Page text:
I was watching some of the Olympic team skating competition today, and watched 3 teams in a row suffer a fall (somehow it’s always the ladies falling…do the guys ever fall?) including the Canadian team. The scores of the two previous teams (USA and Italy) had a -1.00 deduction, presumably from the falls. The Canadian team not only had a fall, but they missed on what was supposed to be a hand grab (you could see the panic flash on the woman’s face when it happened)…but the score they got had NO deduction! What gives??
It wasn’t really a fall- it was kind of a turn out, with hands down. That doesn’t really count as a fall (there are technical definitions of what constitutes a “fall”). If a skater falls on an element, it is an automatic -3 on the element, plus an automatic -1 off the total score. In this case, the element was a triple salchow (worth 4.2 base points). The stumble cost them -1.4 points off the element score (once the judges scores were averaged), so they only got 2.8 points for the side by side jumps (which could have scored as much as 7.2 if done really well.), but no one point deduction off the total.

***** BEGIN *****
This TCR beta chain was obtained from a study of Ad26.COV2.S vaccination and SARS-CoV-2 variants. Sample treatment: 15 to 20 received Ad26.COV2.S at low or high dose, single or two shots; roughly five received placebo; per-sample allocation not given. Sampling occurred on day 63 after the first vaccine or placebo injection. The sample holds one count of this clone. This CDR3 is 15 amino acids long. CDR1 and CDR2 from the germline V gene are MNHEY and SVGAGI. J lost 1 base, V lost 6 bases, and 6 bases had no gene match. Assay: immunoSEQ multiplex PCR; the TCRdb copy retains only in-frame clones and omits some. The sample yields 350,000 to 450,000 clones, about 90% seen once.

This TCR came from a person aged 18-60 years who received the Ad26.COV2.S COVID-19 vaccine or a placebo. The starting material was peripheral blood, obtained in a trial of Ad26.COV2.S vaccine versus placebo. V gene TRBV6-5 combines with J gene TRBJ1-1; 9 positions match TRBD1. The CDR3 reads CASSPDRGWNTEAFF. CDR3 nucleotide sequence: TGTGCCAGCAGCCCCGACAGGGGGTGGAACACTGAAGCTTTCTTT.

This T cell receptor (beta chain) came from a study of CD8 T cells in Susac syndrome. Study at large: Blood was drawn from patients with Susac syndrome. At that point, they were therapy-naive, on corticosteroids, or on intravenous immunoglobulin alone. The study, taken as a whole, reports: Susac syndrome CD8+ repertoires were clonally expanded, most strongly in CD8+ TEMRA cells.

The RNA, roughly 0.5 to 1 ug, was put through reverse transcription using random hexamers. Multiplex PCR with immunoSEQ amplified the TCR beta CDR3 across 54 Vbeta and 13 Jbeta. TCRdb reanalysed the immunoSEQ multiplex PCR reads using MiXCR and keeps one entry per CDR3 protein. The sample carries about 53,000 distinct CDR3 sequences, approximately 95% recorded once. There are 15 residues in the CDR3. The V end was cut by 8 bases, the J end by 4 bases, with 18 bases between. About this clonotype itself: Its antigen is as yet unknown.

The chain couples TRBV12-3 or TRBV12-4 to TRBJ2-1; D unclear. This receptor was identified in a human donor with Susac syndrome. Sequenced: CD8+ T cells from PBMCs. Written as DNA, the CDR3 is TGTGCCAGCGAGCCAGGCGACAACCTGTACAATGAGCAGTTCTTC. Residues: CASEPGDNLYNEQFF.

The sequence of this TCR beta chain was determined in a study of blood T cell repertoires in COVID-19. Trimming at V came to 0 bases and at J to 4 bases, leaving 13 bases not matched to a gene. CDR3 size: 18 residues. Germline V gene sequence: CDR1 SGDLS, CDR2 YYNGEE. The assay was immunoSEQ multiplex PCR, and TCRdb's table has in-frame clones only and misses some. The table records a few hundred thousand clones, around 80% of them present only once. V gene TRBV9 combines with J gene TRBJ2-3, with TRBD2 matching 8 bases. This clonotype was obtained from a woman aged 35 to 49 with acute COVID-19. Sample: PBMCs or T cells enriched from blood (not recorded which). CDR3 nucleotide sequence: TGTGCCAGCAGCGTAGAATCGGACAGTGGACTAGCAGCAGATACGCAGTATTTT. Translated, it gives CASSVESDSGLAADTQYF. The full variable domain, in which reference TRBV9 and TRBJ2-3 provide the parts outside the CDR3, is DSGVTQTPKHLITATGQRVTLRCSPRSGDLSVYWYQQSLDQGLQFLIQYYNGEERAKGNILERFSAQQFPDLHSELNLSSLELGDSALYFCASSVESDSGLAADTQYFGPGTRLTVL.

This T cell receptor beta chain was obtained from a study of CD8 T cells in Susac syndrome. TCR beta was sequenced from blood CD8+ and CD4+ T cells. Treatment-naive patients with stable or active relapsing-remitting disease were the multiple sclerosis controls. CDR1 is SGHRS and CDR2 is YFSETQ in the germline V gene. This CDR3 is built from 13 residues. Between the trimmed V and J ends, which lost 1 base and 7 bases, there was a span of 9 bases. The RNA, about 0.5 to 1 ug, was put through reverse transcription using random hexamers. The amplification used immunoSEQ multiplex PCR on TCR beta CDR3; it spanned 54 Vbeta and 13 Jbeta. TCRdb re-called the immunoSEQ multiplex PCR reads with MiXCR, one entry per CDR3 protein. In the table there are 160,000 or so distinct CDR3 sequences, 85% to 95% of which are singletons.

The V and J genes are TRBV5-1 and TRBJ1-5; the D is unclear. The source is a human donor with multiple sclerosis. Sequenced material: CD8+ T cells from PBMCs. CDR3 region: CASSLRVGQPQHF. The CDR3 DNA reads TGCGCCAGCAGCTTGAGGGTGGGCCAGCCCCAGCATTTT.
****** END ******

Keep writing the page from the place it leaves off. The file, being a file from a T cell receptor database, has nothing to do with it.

Generally speaking, a fall gets you a -3 off an element, a two foot landing a -2, and a turn out or hand down a -1 or -2. But that’s a general guideline- if you started out with a difficult entry, you might have a +1 base mark, so a two foot landing might only get you a 1 point deduction off the element score.
http://www.sochi2014.com/en/figure-skating-team-pairs-free-skating This website gives the detailed scores. If you click on the blue + signs on the right it gives the detailed scores of each skater.
I’m a total novice to watching skating, but I’ve seen what I believed to be excellent performances score less than some (IMHO) average performances. I had no idea it was so mathematical. This explains it. Thanks jehan.
I’ll do you one better - here is the site where you can see the individual judges’ scores. (Click on “Judges Scores (PDF)” in the rightmost column of the table. Obviously, only scores for completed events are available.) Note that not only do they not list which judge gave which scores (their reasoning is, it makes it impossible for a judge to say to someone, “See? I gave these scores to that skater, just like you asked - now, where’s my reward?”, but there are still ways for a judge to make it clear which scores are his/hers), but I’m pretty sure the order is different from one skater to the next.